Brain computer interface may help learning

Ohio researchers say they have discovered animal learning can be significantly enhanced by using a brain-computer interface.

Stephen Berry and colleagues from the Miami (Ohio) University Department of Psychology and Center for Neuroscience showed when older rabbits were trained in classical eyeblink conditioning -- a common task used by neuroscientists studying memory -- age-related learning impairments were eliminated.

The training tasks were administered during periods of a certain type of neural signaling called theta activity in the hippocampus region of the brain. Previous studies suggested theta activity accurately predicts the ability to learn different behaviors, and other studies have shown damage to the hippocampus via lesions or drug administration impairs learning.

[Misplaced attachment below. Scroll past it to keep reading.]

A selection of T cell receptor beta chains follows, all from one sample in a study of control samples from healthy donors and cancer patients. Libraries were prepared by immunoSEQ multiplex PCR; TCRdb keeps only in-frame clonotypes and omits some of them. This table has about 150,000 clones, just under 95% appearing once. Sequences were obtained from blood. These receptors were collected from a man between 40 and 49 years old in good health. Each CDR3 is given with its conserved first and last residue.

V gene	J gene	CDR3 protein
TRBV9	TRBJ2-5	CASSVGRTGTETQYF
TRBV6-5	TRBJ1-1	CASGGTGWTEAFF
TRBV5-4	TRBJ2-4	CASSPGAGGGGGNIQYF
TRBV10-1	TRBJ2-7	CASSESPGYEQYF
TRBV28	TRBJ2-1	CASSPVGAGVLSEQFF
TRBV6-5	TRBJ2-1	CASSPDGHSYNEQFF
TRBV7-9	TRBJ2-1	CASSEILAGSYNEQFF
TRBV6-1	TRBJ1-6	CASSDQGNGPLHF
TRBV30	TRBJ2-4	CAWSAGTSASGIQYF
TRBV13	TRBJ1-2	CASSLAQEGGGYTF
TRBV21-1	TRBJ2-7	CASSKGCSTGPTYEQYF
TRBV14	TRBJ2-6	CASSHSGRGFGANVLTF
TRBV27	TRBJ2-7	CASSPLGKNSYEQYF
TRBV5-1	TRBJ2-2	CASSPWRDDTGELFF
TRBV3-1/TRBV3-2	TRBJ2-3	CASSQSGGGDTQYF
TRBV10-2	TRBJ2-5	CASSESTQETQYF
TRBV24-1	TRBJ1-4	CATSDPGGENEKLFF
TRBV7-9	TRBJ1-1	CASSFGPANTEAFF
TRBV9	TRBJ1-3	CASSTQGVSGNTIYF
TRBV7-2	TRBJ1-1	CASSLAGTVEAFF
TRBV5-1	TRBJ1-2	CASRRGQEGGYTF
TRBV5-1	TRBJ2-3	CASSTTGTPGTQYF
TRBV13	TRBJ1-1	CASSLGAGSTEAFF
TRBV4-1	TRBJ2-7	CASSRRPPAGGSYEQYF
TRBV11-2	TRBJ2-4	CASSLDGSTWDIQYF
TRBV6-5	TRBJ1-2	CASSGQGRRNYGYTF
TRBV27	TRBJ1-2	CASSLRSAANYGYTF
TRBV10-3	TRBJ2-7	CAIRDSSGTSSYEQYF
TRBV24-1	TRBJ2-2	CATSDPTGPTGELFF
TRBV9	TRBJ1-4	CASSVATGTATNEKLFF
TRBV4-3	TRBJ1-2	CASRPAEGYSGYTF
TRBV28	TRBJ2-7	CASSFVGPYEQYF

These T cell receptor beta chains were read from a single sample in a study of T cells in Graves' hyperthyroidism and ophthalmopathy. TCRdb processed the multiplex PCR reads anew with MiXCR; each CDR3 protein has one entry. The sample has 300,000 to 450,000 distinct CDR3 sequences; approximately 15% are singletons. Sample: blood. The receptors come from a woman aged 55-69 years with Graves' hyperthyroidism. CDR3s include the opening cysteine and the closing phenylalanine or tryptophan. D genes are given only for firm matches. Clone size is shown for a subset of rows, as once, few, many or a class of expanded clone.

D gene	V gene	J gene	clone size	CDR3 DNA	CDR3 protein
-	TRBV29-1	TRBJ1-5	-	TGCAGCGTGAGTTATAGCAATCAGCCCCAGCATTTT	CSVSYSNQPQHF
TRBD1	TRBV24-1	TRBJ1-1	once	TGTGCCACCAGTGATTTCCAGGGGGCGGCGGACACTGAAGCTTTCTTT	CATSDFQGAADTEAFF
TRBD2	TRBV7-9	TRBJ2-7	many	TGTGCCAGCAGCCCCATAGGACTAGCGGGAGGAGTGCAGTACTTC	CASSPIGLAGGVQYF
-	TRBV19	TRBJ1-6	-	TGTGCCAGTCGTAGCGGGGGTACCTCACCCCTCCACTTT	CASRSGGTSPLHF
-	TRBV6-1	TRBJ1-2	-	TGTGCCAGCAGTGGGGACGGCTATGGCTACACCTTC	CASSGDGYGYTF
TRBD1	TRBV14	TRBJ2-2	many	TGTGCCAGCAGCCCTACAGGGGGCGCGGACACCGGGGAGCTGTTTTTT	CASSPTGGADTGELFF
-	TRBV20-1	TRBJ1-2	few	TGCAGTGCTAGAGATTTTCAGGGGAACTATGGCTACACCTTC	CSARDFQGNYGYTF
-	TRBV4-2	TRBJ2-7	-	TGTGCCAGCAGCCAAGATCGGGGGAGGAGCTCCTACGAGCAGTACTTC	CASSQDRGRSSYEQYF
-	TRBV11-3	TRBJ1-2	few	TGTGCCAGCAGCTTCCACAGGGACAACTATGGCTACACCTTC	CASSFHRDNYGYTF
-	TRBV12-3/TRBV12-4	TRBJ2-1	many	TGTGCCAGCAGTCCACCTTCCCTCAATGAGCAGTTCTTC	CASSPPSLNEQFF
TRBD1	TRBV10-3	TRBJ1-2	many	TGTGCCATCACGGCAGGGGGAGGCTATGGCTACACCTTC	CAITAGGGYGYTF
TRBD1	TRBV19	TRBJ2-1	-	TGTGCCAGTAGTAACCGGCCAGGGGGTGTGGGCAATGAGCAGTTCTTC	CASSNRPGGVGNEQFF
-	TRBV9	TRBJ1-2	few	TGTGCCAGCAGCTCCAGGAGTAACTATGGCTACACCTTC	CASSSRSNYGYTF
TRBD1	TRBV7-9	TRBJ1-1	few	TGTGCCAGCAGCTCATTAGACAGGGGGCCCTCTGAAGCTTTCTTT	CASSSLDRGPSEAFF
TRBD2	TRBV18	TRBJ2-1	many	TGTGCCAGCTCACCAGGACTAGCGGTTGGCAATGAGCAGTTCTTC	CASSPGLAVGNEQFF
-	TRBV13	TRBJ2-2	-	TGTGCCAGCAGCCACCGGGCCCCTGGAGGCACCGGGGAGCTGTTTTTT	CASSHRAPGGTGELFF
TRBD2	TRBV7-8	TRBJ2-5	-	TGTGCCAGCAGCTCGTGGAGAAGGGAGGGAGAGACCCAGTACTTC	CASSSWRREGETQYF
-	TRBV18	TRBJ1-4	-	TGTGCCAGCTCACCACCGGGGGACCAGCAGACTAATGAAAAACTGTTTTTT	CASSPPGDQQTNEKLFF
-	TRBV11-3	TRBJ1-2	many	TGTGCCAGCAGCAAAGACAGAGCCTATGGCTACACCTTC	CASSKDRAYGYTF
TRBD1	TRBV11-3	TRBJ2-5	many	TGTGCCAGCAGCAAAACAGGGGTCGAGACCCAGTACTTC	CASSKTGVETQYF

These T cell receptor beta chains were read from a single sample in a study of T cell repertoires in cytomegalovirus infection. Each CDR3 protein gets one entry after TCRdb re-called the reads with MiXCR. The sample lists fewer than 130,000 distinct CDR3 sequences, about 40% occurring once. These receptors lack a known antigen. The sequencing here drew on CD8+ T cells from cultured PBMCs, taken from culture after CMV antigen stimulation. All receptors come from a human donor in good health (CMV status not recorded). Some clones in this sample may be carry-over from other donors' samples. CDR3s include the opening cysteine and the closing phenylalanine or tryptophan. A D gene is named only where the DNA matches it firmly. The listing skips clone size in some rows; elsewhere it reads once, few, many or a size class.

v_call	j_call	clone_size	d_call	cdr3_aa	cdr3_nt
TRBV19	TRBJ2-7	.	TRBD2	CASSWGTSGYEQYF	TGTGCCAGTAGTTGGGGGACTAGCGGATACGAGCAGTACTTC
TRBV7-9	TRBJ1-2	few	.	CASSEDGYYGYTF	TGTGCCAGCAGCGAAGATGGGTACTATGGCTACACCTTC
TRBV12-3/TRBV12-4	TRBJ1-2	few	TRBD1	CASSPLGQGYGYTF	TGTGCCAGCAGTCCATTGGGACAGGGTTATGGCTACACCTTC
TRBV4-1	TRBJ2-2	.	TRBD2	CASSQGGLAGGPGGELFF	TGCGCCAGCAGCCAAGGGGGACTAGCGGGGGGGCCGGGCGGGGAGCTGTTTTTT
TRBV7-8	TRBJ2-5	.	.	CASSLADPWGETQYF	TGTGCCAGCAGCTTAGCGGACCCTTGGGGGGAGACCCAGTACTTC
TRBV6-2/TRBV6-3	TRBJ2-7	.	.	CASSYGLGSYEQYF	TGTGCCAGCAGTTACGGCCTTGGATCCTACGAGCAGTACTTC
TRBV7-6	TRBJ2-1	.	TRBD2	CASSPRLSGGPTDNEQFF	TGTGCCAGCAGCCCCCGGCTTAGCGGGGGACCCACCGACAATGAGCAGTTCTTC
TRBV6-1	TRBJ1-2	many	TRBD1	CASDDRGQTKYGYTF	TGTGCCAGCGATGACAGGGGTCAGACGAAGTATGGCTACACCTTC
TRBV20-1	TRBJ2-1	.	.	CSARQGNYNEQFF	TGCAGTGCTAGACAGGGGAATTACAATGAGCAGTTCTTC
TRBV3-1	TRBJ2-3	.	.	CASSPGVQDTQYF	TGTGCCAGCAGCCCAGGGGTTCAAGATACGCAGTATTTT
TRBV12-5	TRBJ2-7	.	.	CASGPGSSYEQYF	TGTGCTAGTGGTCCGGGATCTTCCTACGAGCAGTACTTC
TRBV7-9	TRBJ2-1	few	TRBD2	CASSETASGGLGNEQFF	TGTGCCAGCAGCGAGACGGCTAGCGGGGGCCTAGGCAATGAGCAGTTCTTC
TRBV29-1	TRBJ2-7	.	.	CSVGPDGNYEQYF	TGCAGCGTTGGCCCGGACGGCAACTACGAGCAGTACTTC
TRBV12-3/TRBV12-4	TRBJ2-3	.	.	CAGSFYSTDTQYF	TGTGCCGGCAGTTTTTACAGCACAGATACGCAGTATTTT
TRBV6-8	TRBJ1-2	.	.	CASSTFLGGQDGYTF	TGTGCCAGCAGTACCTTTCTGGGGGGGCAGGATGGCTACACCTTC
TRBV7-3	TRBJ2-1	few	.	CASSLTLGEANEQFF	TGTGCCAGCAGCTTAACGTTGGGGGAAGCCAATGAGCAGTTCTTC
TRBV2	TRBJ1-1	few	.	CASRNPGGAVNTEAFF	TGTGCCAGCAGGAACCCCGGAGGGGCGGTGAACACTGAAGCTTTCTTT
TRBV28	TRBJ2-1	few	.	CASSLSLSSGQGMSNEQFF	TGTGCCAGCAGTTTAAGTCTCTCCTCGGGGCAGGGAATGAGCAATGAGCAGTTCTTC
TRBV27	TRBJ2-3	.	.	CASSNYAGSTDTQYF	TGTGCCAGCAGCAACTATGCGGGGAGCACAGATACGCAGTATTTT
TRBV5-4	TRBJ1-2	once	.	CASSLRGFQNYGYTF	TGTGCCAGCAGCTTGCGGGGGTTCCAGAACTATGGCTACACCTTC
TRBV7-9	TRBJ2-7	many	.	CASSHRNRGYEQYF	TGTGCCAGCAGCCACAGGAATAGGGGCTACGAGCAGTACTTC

Berry said his research reveals the critical modulatory role the hippocampus plays in learning, and raises the possibility of optimizing learning and counteracting deficits by coordinating learning tasks to coincide with theta brain activity.

The research is detailed in this week's early online edition of the Proceedings of the National Academy of Sciences.

Copyright 2005 by United Press International


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Citation: Brain computer interface may help learning (2005, September 6) retrieved 21 July 2019 from https://phys.org/news/2005-09-brain-interface.html
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